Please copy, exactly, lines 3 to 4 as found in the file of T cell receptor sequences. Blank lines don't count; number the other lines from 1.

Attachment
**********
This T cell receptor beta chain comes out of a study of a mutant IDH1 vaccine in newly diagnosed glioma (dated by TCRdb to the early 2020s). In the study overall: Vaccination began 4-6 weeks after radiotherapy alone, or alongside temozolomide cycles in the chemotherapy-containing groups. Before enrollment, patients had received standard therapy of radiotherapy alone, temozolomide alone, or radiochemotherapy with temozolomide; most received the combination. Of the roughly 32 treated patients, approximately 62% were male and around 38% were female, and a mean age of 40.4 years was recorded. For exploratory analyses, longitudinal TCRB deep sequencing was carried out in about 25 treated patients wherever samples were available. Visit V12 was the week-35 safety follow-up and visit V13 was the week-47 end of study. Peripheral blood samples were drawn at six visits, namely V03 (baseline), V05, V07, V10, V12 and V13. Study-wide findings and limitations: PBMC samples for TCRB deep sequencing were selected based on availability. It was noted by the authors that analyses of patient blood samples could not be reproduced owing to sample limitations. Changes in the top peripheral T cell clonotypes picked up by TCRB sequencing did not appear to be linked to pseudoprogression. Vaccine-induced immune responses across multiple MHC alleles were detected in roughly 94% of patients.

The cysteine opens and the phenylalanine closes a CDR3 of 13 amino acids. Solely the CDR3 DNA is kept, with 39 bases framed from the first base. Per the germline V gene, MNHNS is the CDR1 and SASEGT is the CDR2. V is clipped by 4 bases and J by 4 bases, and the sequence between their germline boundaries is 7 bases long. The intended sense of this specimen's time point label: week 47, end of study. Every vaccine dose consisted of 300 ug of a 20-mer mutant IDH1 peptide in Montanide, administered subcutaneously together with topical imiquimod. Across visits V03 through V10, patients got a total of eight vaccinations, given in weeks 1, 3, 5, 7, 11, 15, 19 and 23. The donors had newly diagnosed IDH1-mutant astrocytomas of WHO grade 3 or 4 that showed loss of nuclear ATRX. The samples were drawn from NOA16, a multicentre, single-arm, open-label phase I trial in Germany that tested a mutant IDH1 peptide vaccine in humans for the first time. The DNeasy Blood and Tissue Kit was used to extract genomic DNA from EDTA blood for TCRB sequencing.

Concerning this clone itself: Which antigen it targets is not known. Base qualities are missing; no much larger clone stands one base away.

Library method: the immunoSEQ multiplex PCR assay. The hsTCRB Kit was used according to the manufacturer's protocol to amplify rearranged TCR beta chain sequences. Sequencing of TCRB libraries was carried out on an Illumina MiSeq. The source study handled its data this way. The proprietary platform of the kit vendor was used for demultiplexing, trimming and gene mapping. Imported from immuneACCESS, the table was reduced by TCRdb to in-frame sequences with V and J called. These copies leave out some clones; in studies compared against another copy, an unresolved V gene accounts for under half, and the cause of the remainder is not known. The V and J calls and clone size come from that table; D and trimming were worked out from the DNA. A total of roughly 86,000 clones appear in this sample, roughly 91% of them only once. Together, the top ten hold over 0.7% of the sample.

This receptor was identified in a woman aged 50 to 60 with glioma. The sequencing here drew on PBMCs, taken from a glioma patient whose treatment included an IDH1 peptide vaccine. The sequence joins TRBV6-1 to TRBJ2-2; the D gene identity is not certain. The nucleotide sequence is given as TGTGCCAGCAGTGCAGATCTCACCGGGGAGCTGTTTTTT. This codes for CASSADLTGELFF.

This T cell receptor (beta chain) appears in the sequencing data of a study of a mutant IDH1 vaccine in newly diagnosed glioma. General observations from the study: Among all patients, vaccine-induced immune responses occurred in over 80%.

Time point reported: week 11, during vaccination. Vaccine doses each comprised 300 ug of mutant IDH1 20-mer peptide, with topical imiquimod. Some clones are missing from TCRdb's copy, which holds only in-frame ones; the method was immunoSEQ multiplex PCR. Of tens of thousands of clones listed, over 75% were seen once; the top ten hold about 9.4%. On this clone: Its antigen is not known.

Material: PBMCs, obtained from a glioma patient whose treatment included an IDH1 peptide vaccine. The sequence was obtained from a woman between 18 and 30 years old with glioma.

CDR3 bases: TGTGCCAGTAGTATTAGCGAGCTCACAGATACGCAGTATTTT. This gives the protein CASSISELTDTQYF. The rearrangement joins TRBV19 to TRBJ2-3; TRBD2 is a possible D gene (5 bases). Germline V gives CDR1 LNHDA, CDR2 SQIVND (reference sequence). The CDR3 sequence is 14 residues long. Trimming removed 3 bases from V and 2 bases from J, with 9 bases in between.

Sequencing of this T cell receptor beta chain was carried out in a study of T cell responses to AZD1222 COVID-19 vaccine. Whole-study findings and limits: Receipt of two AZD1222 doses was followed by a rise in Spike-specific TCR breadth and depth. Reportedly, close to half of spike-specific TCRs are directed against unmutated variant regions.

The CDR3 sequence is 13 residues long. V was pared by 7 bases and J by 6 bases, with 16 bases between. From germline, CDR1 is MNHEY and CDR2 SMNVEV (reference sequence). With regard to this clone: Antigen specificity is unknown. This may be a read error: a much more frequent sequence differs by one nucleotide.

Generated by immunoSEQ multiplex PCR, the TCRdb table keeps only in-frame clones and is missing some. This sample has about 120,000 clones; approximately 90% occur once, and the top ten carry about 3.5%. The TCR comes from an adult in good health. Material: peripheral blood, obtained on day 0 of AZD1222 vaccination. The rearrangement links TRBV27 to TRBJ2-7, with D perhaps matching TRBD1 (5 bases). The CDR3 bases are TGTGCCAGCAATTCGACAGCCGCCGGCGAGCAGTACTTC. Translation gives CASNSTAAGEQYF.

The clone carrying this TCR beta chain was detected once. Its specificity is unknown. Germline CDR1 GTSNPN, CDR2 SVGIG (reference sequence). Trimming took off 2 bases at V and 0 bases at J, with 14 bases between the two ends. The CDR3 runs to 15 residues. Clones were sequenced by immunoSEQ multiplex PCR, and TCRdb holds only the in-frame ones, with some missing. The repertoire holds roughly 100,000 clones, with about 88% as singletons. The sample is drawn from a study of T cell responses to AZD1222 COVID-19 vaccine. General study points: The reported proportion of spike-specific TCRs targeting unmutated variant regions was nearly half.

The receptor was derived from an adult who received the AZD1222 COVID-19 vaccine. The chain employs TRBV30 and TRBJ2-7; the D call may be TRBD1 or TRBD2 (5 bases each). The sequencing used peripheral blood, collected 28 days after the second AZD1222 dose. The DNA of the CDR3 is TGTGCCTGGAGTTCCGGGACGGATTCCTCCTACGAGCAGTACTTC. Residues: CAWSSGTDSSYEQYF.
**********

Concerning this clone itself: Which antigen it targets is not known. Base qualities are missing; no much larger clone stands one base away.

Library method: the immunoSEQ multiplex PCR assay. The hsTCRB Kit was used according to the manufacturer's protocol to amplify rearranged TCR beta chain sequences. Sequencing of TCRB libraries was carried out on an Illumina MiSeq. The source study handled its data this way. The proprietary platform of the kit vendor was used for demultiplexing, trimming and gene mapping. Imported from immuneACCESS, the table was reduced by TCRdb to in-frame sequences with V and J called. These copies leave out some clones; in studies compared against another copy, an unresolved V gene accounts for under half, and the cause of the remainder is not known. The V and J calls and clone size come from that table; D and trimming were worked out from the DNA. A total of roughly 86,000 clones appear in this sample, roughly 91% of them only once. Together, the top ten hold over 0.7% of the sample.